Now he is talking like a spokesman and converting his co-workers into tea drinkers.
What green tea captivates me is its relaxing flavor and the delicate contrast of bitterness and sweetness that taste buds can sense. The aftertaste of green tea is so nice that keeps me having another sip. If there’s a green tea pool, I might dive into it... Wait. Is there a such thing actually?
Green tea baths in Japan!
Some places in Japan have such unique baths and hot springs.
The skin is the largest organ in the human body, so it makes sense to me that green tea is good for our body, inside and outside.
I wish I could try the green tea bath, not that I will drink it, though.
Now our best-seller Genmai Cha (Green tea with roasted brown rice & Matcha) is on sale through September.
Thursday, August 25, 2011
He always uses boiling water to steep 4-5 grams of tea leaves. Once pouring the boiling water, he scoops and smells tea leaves. He doesn't necessarily drink the tea. Smell of the tea leaves tells everything. Use of boiling water is very important, he said. The boiling water brings out all the tea's characteristics, even negative elements. The key of the cupping is to find any fault to fix it.
When he finds faults, he meticulously adjust the blending ratio of the tea leaves.
Tea Maestro does this every single day. This is how our green tea is produced.
Tuesday, August 2, 2011
Today I want to share with you the method of cold-brewing with loose leaf.
No hot water needed. That's right. No hot water at all!
Cold-brewing is a delicious and simple way of making sweet and flavorful green tea. Perfect for summer.
Have you ever wondered why the same green tea you have sometimes taste different?
It is most-likely due to the water temperature you use to brew your tea.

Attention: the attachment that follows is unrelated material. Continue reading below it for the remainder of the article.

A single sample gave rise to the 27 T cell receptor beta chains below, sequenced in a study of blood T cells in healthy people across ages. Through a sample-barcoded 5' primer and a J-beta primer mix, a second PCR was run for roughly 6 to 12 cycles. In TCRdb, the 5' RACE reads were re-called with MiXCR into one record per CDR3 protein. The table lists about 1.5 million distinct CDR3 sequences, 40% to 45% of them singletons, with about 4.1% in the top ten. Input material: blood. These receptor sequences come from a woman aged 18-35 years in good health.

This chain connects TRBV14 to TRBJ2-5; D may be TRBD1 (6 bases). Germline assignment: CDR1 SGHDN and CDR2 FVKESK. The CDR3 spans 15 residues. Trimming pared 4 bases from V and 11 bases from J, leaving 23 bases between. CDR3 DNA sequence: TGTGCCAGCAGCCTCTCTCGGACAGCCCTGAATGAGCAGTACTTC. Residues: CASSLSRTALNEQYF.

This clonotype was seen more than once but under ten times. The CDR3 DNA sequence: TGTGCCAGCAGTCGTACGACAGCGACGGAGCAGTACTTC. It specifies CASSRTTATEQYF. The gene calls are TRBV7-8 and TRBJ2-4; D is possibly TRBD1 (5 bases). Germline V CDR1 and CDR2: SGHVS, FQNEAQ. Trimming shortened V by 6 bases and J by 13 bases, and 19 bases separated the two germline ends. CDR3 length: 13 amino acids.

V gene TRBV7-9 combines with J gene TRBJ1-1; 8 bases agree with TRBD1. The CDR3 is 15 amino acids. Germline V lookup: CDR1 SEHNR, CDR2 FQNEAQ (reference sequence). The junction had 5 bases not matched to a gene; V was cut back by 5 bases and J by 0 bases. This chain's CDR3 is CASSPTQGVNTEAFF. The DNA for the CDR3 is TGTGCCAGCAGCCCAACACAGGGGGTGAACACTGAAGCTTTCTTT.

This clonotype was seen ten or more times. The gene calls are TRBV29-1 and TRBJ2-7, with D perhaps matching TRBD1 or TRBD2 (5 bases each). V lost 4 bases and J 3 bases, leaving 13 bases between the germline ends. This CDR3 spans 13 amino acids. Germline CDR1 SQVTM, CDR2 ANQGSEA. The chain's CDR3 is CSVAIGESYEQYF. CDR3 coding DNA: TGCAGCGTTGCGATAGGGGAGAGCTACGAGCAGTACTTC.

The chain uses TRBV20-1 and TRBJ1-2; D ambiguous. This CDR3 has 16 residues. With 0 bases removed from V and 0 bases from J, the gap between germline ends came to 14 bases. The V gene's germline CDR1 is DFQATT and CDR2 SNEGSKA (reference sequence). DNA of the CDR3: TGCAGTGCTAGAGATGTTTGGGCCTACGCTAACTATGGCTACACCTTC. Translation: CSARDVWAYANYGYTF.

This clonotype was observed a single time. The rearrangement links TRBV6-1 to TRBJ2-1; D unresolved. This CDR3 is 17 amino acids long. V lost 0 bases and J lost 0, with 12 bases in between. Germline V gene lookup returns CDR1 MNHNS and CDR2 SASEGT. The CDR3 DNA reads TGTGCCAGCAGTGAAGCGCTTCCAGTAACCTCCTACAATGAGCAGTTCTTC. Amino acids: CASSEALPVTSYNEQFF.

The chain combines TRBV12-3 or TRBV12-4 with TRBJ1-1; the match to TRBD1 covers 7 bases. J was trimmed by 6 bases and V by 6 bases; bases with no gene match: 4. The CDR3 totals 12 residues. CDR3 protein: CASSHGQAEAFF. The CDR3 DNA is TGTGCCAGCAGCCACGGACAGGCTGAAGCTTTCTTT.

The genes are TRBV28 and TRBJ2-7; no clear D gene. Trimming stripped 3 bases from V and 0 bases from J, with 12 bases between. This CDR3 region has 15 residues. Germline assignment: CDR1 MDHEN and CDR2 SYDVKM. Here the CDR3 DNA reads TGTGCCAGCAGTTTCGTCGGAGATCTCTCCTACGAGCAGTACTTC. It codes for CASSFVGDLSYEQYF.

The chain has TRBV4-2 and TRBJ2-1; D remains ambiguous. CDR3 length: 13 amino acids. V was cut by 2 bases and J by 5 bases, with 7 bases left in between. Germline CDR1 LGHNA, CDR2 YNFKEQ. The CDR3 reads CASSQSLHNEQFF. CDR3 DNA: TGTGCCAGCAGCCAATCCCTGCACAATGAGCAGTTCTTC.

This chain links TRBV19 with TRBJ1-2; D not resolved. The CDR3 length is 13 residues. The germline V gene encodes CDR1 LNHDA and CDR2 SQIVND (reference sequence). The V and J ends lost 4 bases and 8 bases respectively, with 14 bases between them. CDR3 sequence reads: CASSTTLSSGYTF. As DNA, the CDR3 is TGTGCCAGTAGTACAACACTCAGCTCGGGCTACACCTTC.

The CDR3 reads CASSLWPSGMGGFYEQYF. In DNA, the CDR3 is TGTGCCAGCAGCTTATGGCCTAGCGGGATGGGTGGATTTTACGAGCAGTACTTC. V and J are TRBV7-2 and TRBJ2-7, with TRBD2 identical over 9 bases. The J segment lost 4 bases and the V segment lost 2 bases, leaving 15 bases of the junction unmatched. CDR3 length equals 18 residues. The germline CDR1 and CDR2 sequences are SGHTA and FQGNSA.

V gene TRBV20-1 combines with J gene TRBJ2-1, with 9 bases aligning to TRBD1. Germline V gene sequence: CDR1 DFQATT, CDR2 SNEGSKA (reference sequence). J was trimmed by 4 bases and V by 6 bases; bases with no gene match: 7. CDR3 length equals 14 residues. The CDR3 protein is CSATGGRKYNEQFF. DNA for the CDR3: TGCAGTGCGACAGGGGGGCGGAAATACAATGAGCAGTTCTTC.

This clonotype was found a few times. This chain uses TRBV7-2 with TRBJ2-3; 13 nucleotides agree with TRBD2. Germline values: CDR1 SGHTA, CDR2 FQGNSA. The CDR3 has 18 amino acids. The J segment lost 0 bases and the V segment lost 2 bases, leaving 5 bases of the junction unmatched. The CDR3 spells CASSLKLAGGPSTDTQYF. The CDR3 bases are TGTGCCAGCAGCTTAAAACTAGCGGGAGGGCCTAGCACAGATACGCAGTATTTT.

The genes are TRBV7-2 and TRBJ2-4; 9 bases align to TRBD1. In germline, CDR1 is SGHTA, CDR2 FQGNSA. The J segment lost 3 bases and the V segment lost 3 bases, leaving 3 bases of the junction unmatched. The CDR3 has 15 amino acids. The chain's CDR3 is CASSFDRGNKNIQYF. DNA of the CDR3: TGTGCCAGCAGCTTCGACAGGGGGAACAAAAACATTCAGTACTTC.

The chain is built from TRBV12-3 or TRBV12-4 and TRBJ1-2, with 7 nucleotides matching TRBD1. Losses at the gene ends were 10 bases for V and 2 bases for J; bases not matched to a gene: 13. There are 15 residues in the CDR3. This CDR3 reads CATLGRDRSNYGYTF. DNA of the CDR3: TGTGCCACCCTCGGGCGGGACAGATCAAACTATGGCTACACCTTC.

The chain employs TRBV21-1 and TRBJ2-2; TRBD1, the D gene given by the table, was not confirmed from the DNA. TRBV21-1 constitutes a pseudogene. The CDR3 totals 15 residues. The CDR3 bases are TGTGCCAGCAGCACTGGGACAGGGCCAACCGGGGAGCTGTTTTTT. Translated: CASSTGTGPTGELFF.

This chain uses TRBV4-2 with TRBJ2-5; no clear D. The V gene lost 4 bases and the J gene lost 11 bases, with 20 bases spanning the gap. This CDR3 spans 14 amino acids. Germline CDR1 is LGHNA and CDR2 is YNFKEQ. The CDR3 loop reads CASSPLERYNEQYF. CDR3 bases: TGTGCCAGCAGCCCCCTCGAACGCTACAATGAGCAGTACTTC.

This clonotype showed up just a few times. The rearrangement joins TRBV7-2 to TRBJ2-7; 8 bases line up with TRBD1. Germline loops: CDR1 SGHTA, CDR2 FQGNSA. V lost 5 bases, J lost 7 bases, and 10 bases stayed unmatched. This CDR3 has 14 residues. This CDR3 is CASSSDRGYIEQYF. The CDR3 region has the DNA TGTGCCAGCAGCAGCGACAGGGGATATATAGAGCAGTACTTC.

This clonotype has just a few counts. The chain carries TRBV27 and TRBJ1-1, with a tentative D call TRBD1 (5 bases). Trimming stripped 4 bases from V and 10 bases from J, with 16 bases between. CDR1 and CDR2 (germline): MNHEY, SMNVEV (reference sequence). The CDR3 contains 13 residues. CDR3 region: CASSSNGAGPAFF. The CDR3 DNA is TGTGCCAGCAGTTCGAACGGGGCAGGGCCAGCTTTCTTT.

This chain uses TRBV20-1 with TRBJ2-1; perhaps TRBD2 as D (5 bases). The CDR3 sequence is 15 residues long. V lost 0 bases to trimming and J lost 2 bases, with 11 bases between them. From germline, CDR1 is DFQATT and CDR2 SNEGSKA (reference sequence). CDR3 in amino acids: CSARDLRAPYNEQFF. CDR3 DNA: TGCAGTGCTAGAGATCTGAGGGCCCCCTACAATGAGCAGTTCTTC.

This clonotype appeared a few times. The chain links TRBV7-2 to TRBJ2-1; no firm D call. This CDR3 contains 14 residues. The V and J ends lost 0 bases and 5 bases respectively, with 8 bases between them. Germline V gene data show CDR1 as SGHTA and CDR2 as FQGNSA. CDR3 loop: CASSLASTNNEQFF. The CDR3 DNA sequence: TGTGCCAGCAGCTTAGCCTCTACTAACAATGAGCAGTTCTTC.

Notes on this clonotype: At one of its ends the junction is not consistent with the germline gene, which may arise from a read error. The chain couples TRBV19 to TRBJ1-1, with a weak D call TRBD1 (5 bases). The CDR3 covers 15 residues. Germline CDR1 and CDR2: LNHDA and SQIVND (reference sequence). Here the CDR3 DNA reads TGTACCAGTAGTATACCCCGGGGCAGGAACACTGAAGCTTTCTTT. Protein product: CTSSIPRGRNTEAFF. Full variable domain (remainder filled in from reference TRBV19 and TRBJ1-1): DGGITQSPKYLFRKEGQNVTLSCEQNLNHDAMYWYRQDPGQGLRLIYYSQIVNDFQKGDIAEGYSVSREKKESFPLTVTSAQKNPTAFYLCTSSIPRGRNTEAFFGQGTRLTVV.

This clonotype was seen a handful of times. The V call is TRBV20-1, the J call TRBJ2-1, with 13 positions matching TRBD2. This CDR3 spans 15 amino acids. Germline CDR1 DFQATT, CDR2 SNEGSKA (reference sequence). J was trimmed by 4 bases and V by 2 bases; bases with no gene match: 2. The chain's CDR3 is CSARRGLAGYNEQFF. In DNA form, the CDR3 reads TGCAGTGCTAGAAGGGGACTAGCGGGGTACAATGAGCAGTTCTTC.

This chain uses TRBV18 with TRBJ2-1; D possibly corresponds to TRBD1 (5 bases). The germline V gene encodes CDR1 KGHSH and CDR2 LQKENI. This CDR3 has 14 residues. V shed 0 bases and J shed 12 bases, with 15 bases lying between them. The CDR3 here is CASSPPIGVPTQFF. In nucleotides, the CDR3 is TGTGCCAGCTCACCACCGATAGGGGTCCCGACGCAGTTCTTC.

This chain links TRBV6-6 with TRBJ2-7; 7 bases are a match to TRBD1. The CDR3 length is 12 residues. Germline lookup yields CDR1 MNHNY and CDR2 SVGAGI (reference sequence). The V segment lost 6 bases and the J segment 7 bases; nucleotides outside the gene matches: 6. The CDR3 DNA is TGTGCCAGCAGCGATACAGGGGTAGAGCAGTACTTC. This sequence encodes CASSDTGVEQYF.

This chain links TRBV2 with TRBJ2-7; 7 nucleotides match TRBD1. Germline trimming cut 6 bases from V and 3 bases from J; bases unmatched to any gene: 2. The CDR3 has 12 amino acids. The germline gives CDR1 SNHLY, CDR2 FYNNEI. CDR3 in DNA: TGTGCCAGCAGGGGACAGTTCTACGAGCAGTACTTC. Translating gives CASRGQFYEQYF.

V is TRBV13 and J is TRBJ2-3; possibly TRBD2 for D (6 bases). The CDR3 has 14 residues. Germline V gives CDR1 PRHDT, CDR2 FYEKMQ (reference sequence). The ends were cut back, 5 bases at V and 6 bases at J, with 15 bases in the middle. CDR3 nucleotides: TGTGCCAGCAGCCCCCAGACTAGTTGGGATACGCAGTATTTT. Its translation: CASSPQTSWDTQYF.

It's all about chemistry. The water temperature changes the balance of catechin (=bitterness) and theanin (=sweetness) in green tea, and gives you a wider range of flavor. So, Here's the tip.
The tea becomes sweeter when brewed with lower temperature.
The tea becomes bitter when brewed with higher temperature. With that in mind, you can enjoy variation of flavor with the same tea by controlling the water temperature. It's worth trying.
Today, we brew with very cold water.
3. Brew for 5 minutes.
It is very flavorful and sweet! Even thought it is not brewed with hot water, it's got the fantastic aroma and color of green tea. You can enjoy the second brewing, the third brewing and even the forth!
Try cold-brewing with SA Sen Cha!
All Sen Cha Loose Leaf products are on sale through August.
Because our SA green tea is "fukamushi (deep-steamed)" green tea, it works perfectly well for cold-brewing.
Another interesting method I want to introduce to you is ice-brewing. I personally have not tried it yet but I am VERY interested.
You literally brew green tea with ice only. Drip by drip brewing slowly. It must be SOOO good.
I found ice-brewing teapot on Amazon.
Anyone wants to try ice-brewing with our Sen Cha?
Friday, July 8, 2011
Are you enjoying the sun?
Try iced green tea in the hot weather like this. It's so delicious, soothing, healthy and easy to make.
You can use loose leaf or teabag to make iced tea. Loose leaf always gives you its best flavor. But teabag is very convenient and tastes fantastic as well. Follow the instruction to make delicious iced green tea at home using large teabags.
SA Japanese Green Tea has three wonderful flavors of large teabags.
Sen Cha | Classic Green Tea
Hoji Cha | Roasted Green Tea
Genmai Cha | Green Tea with Roasted Brown Rice & Matcha
Make a pitcher of iced green tea and enjoy it with your whole family. Or how about green tea on the rocks? Soothing emerald green and wonderful flavor will surely please your palate.
Key point of making delicious iced green tea is that you need to brew it thick with a little amount of hot water first. Then pour iced water or ice cubes to cool it immediately. It will lock in the flavor and slow down the oxidation.
Pitcher of Iced Green Tea
Drop a teabag in a pitcher. 1-2 teabags per quarter gallon depending on your preferences.
Add a little amount of hot water to brew the tea thick.
Pour iced water to cool it. Keep the pitcher in the fridge and use it up within a day to enjoy its freshness.
Green Tea On The Rocks
Drop a teabag in a glass.
Add a little amount of hot water to brew the tea thick.
Pour ice cubes and enjoy!
Wednesday, June 1, 2011
Come Visit Us at Booth #416
Sugimoto America is excited to introduce our premium green tea at the World Tea Expo in Las Vegas. Please visit our booth and try varieties of Japanese green tea.
Meet the Maestro
Award-winning tea producer, Tea Maestro Sugimoto will join us from Japan. Come and chat with him or ask him questions. This will be a great opportunity to know more about Japanese green tea and its culture.
World Tea Expo 2011
June 24 - 26, 2011
Location: Las Vegas Convention Center
Address: 3000 Paradise Road
Las Vegas, NV 89109